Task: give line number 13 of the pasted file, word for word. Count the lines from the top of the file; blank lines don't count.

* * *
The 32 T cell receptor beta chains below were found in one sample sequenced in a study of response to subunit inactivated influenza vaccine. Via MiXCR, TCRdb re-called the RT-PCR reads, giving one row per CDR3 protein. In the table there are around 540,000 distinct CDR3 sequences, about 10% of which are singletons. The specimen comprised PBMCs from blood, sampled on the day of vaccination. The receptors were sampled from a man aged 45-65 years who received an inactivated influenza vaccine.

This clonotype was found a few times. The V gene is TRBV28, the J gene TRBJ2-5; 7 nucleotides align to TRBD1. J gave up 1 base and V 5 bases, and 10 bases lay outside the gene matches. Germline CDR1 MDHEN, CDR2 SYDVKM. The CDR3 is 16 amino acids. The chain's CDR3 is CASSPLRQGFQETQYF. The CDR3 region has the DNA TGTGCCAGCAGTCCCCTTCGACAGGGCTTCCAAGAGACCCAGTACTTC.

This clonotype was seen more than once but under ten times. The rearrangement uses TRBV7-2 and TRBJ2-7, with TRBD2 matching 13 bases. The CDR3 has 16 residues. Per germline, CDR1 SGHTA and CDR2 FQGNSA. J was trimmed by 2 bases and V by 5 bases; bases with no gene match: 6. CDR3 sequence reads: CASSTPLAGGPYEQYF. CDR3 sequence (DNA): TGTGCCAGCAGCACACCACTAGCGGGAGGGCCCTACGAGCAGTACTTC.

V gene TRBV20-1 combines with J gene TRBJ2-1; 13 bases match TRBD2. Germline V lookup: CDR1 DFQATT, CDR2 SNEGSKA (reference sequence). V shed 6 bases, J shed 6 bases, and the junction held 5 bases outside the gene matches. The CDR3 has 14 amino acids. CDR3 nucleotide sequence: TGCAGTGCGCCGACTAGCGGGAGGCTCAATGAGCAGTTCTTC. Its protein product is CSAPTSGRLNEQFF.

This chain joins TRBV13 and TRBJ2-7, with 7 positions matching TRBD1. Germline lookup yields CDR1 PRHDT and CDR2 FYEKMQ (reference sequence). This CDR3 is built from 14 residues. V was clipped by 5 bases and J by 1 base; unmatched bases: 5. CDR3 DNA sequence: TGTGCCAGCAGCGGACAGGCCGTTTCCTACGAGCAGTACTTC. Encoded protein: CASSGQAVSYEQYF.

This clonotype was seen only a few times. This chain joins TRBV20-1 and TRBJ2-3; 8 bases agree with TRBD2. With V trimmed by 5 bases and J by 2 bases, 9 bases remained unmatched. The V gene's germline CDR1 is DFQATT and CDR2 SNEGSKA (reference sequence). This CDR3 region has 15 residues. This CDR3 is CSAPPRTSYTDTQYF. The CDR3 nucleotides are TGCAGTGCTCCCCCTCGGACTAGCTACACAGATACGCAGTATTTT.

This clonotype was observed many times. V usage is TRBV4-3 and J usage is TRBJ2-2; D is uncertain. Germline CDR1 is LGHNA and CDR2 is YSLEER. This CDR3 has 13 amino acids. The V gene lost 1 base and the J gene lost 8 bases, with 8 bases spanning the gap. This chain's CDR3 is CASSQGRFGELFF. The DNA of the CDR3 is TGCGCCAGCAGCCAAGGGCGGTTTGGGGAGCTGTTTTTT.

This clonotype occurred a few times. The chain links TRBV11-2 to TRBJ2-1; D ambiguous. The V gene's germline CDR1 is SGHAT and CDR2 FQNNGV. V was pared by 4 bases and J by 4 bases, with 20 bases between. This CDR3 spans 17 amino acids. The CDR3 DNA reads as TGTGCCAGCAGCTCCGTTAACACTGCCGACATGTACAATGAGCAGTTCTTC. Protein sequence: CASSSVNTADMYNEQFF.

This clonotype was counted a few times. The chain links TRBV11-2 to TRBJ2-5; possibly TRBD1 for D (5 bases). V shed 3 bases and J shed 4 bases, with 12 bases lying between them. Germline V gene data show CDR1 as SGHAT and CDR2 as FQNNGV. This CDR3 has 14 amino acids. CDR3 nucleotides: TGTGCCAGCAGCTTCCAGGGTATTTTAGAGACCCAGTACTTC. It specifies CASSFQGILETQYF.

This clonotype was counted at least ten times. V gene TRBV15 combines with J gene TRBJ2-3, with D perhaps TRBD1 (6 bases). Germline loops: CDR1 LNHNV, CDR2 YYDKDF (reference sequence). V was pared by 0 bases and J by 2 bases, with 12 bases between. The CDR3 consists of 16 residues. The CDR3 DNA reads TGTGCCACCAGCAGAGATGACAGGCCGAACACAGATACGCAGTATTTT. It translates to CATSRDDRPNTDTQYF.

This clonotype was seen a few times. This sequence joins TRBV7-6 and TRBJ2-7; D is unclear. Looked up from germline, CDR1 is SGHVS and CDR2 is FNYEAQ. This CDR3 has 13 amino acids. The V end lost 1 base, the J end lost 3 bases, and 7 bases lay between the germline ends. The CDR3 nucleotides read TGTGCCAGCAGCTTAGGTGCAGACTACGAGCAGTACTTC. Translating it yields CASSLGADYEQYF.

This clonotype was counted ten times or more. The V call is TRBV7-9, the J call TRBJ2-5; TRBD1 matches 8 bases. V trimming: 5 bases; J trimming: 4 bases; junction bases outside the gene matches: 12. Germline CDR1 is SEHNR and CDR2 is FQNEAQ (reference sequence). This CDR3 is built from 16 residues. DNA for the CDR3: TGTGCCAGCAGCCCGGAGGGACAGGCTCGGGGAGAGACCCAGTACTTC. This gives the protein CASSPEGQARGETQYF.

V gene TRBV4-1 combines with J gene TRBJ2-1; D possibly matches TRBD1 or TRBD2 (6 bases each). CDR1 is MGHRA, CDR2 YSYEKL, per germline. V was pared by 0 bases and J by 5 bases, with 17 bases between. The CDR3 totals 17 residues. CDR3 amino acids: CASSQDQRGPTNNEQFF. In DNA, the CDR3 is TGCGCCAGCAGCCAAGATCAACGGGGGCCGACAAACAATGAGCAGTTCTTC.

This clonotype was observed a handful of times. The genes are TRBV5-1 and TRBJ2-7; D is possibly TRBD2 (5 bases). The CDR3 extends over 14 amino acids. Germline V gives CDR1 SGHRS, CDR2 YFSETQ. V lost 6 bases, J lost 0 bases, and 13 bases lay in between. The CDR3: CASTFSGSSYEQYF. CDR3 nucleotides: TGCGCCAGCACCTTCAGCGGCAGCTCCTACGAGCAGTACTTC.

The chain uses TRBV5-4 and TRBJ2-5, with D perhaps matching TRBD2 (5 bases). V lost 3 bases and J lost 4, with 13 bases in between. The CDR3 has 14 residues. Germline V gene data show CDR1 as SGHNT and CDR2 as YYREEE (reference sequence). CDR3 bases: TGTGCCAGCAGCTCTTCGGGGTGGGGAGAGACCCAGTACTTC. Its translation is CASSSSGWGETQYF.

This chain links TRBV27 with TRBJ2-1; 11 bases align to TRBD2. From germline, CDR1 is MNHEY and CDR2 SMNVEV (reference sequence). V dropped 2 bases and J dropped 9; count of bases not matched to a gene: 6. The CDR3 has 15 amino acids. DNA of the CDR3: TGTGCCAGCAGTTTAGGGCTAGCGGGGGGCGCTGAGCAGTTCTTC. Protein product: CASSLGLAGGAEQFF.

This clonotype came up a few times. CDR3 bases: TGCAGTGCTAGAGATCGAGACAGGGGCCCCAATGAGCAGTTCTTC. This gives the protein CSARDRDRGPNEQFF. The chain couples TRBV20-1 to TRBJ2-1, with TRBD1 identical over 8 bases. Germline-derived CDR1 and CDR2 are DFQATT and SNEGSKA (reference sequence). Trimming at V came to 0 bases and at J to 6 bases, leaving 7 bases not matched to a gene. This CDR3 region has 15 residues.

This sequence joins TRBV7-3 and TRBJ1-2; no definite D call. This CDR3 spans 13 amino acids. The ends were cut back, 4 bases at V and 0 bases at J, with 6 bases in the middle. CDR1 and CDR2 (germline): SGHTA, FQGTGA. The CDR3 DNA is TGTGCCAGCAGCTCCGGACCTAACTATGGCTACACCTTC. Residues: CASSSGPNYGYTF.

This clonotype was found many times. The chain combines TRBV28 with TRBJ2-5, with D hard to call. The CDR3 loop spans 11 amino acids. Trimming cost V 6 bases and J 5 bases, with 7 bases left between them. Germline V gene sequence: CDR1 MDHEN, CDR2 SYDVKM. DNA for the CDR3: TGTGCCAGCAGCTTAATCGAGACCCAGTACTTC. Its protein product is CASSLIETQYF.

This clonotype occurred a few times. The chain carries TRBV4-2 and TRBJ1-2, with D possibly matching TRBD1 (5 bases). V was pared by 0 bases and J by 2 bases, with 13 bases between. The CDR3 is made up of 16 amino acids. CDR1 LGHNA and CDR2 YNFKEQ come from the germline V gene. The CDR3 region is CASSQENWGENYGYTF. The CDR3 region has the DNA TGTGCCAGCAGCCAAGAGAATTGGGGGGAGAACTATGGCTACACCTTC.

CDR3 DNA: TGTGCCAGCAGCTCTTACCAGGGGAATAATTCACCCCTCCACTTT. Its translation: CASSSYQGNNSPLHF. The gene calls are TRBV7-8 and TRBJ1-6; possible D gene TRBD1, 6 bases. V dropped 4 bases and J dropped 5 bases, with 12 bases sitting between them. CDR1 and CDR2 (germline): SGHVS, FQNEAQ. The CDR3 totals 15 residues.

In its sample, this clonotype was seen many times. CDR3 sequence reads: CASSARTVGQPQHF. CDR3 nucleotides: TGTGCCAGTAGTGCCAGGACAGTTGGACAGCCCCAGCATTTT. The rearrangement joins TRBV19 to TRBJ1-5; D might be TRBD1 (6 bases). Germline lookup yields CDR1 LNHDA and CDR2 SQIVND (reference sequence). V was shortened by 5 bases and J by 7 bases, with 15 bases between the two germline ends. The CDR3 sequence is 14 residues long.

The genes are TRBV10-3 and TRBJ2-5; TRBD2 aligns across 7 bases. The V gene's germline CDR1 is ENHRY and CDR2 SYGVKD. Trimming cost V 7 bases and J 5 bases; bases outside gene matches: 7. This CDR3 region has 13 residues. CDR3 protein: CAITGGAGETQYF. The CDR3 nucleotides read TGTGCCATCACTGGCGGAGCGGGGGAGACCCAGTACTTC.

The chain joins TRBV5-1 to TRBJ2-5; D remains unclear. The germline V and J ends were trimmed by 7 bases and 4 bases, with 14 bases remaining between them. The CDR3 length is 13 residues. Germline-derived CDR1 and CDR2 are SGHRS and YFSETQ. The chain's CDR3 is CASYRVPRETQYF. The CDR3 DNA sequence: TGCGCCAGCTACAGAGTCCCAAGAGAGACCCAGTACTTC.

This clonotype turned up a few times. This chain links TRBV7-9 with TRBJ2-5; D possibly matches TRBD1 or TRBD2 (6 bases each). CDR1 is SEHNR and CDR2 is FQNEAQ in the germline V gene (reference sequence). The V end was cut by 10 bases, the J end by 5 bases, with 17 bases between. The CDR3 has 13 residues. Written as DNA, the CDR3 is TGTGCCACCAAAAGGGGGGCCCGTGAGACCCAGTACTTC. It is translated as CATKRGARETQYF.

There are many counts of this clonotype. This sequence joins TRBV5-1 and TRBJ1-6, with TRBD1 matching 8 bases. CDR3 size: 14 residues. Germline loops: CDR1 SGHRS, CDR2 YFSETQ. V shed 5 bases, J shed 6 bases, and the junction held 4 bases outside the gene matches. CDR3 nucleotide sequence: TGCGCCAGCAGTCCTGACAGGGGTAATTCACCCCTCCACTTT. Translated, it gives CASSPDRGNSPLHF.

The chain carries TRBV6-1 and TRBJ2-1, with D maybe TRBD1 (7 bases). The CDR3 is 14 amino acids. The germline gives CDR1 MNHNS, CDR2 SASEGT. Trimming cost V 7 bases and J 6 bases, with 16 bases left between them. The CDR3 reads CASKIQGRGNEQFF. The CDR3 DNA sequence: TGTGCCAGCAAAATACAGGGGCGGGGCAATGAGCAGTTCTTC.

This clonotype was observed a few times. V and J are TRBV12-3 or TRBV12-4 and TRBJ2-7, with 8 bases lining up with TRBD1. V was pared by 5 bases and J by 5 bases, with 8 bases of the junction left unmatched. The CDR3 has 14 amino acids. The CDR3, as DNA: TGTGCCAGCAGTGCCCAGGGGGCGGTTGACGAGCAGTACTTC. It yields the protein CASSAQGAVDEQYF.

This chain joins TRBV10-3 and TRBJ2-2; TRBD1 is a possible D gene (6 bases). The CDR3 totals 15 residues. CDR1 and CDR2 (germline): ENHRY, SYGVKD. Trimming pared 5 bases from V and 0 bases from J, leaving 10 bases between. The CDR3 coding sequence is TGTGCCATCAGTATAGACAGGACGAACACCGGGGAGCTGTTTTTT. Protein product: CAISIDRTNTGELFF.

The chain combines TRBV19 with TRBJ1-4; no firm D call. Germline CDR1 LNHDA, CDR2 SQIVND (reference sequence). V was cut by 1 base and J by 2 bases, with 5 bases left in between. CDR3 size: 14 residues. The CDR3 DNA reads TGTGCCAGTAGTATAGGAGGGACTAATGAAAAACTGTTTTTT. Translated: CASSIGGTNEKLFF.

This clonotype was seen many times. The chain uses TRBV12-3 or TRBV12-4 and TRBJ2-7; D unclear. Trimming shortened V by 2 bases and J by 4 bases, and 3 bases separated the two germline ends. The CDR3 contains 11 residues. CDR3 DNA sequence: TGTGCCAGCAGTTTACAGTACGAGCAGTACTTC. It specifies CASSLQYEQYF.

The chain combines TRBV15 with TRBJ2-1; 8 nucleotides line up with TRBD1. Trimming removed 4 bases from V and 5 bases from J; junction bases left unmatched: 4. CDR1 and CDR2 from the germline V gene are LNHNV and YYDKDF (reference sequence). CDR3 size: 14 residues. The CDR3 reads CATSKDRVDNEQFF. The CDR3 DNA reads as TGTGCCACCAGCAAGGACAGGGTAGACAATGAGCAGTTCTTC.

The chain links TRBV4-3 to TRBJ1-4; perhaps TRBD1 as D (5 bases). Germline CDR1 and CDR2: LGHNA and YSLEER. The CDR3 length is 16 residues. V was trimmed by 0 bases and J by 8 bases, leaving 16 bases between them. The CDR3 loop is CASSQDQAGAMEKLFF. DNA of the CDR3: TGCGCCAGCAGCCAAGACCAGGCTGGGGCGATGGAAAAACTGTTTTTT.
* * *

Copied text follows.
V gene TRBV4-1 combines with J gene TRBJ2-1; D possibly matches TRBD1 or TRBD2 (6 bases each). CDR1 is MGHRA, CDR2 YSYEKL, per germline. V was pared by 0 bases and J by 5 bases, with 17 bases between. The CDR3 totals 17 residues. CDR3 amino acids: CASSQDQRGPTNNEQFF. In DNA, the CDR3 is TGCGCCAGCAGCCAAGATCAACGGGGGCCGACAAACAATGAGCAGTTCTTC.